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February 2016

Read in 150 Countries


29 February 2016
by John Pilger

The rape of East Timor: 'Sounds like fun'.

Secret documents found in the Australian National Archives provide a glimpse of how one of the greatest crimes of the 20th century was executed and covered up. They also help us understand how and for whom the world is run. [Read More...]


29 February 2016
by Andrew Davies

Defence white paper: Follow the money to figure out the policy


Prime Minister Malcolm Turnbull and Defence Minister Marise Payne at the launch of the white paper designed to build a defence of Australia "based in south-east Asia and the Pacific".

There's a minor industry among academics who parse the bureaucratically stiff sentences in Defence white papers looking for indications of exactly how the government thinks about various issues. I prefer to follow the advice of Sir Arthur Tange, the father of the modern defence bureaucracy, who said "if you're not talking dollars, you're not talking policy". So to see what the story of the White Paper is, we need to follow the money. [Read More...]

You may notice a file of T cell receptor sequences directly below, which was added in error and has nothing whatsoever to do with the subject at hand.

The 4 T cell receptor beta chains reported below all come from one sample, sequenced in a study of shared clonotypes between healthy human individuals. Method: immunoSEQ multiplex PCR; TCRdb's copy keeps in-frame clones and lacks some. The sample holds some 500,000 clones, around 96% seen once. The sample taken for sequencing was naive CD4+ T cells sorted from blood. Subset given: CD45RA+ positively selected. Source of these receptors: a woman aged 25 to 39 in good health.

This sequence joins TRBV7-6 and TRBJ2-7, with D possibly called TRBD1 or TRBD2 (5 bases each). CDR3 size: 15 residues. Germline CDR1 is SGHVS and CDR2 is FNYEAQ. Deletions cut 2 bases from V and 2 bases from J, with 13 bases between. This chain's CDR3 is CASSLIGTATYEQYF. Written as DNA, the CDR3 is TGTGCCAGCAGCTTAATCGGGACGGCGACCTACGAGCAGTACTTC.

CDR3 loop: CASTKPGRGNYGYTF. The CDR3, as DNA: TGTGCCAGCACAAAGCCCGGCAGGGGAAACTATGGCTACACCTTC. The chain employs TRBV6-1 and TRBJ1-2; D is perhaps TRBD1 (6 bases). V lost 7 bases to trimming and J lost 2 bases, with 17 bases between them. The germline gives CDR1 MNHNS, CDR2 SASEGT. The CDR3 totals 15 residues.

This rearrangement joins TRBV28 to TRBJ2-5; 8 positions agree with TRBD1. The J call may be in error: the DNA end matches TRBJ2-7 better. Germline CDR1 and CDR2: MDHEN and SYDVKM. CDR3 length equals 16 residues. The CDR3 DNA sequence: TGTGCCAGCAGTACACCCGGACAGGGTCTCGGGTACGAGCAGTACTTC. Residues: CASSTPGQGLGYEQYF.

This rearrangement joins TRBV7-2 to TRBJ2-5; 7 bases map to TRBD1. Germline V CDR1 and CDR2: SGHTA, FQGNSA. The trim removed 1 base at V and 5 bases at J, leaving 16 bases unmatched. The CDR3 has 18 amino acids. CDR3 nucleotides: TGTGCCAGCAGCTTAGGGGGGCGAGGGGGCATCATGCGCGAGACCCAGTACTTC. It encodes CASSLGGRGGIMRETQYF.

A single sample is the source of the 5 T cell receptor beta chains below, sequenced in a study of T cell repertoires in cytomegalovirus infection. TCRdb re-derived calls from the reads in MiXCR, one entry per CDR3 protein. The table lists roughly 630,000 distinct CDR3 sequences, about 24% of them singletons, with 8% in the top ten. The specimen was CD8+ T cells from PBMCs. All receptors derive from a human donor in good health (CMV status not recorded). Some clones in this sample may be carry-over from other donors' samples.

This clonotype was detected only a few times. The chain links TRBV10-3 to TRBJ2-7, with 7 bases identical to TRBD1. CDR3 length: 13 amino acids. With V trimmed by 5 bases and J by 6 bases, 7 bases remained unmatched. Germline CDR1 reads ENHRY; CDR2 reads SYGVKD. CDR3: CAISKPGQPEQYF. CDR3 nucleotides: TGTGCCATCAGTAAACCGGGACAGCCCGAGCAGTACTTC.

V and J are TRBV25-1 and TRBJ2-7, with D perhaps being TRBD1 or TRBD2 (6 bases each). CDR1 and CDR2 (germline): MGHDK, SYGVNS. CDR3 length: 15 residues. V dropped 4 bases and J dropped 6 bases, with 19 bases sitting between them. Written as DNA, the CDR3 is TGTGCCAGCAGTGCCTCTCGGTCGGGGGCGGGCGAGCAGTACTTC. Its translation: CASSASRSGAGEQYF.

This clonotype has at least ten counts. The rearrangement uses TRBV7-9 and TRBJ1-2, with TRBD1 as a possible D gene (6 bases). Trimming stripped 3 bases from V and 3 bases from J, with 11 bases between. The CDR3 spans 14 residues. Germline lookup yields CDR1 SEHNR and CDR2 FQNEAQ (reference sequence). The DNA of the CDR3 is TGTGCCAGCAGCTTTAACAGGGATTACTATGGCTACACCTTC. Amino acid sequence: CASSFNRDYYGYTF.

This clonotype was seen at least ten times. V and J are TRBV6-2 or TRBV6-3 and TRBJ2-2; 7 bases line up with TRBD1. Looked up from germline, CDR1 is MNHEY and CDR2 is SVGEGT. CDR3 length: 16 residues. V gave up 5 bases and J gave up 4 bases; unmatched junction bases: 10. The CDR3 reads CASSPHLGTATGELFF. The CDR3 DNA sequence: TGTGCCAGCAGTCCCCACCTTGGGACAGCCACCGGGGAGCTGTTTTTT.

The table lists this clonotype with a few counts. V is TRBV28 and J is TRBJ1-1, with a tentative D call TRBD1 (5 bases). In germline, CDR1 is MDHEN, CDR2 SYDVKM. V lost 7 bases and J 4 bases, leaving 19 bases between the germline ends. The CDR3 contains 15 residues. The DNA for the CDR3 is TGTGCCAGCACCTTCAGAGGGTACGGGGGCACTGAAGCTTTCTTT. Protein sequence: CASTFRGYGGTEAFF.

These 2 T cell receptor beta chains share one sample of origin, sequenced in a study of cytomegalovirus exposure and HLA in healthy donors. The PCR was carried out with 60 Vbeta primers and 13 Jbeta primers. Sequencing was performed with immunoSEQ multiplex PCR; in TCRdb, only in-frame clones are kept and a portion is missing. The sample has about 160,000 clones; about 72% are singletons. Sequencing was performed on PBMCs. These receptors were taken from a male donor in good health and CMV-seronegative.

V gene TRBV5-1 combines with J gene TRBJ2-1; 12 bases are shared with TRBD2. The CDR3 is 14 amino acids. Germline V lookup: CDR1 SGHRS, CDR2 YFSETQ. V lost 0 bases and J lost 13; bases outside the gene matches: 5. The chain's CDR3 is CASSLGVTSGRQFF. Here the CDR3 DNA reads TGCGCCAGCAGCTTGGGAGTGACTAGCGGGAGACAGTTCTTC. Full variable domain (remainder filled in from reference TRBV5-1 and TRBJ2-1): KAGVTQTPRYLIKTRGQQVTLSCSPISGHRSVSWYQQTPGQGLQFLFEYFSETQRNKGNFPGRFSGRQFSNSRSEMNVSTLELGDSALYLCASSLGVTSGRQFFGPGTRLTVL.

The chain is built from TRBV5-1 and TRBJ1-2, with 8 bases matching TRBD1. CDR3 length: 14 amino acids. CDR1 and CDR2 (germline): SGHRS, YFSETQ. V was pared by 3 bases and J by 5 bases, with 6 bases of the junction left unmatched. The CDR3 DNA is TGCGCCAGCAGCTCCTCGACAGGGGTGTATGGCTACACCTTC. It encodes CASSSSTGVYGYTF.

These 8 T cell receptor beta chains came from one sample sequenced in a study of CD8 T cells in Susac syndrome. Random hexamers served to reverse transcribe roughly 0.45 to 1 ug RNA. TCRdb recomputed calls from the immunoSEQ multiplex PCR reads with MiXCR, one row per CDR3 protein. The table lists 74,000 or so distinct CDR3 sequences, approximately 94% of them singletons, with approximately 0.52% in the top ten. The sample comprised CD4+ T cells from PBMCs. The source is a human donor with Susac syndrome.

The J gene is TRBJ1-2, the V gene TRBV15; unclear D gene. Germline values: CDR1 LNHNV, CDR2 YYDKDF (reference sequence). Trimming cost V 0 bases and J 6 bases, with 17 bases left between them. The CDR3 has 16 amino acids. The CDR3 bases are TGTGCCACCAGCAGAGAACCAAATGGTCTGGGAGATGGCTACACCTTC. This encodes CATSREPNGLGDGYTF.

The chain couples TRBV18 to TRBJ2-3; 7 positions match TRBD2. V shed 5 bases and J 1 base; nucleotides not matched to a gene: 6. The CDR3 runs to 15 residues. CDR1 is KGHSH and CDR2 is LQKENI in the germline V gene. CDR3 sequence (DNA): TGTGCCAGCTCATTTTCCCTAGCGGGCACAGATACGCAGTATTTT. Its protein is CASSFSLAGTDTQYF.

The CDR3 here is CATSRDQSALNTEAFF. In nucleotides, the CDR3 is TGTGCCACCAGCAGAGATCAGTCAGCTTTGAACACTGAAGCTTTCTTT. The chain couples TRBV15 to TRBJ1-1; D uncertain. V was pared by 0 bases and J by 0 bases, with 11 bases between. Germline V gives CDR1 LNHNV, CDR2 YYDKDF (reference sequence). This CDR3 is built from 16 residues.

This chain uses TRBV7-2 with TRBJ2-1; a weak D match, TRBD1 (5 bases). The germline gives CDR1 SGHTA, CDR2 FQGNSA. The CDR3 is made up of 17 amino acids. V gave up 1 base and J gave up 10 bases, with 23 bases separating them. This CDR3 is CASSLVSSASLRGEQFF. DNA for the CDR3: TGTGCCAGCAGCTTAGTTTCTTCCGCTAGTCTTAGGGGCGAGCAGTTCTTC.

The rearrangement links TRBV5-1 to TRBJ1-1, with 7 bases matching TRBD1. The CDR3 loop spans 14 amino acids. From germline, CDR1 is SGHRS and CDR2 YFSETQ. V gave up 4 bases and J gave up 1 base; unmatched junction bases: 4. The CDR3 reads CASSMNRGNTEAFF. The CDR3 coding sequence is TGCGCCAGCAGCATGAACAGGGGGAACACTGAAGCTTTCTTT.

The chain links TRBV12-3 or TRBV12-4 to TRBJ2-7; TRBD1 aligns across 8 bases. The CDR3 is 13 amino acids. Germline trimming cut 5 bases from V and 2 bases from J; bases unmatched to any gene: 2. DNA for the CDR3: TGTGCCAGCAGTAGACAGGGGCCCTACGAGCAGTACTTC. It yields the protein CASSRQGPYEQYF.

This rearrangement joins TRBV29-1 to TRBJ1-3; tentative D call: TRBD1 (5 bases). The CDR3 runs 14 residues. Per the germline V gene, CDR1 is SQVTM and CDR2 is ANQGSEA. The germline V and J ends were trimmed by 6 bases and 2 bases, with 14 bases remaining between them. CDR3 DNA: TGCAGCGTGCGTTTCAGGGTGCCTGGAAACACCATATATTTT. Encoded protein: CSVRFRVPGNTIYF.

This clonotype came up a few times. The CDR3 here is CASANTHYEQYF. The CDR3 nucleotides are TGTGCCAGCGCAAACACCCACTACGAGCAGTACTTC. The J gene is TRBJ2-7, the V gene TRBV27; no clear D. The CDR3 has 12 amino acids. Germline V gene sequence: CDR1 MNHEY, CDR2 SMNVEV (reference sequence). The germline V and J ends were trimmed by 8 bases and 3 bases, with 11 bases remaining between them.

29 February 2016
by Geoffrey Barker

The views in this article are not necessarily those of the publisher

Australia's a lethal military force in Asia with planned big defence spend


The defence white paper includes funding for 12 new submarines and for defence spending to rise significantly

Australia will unquestionably be a much more lethal military force in the Indo-Pacific region if the federal government and its successors fully implement and fund the ambitious capability plans for the navy, air force and army, laid out in this week's defence white paper.

The paper laid out a strategy designed for an age of rising strategic anxiety and financial uncertainty.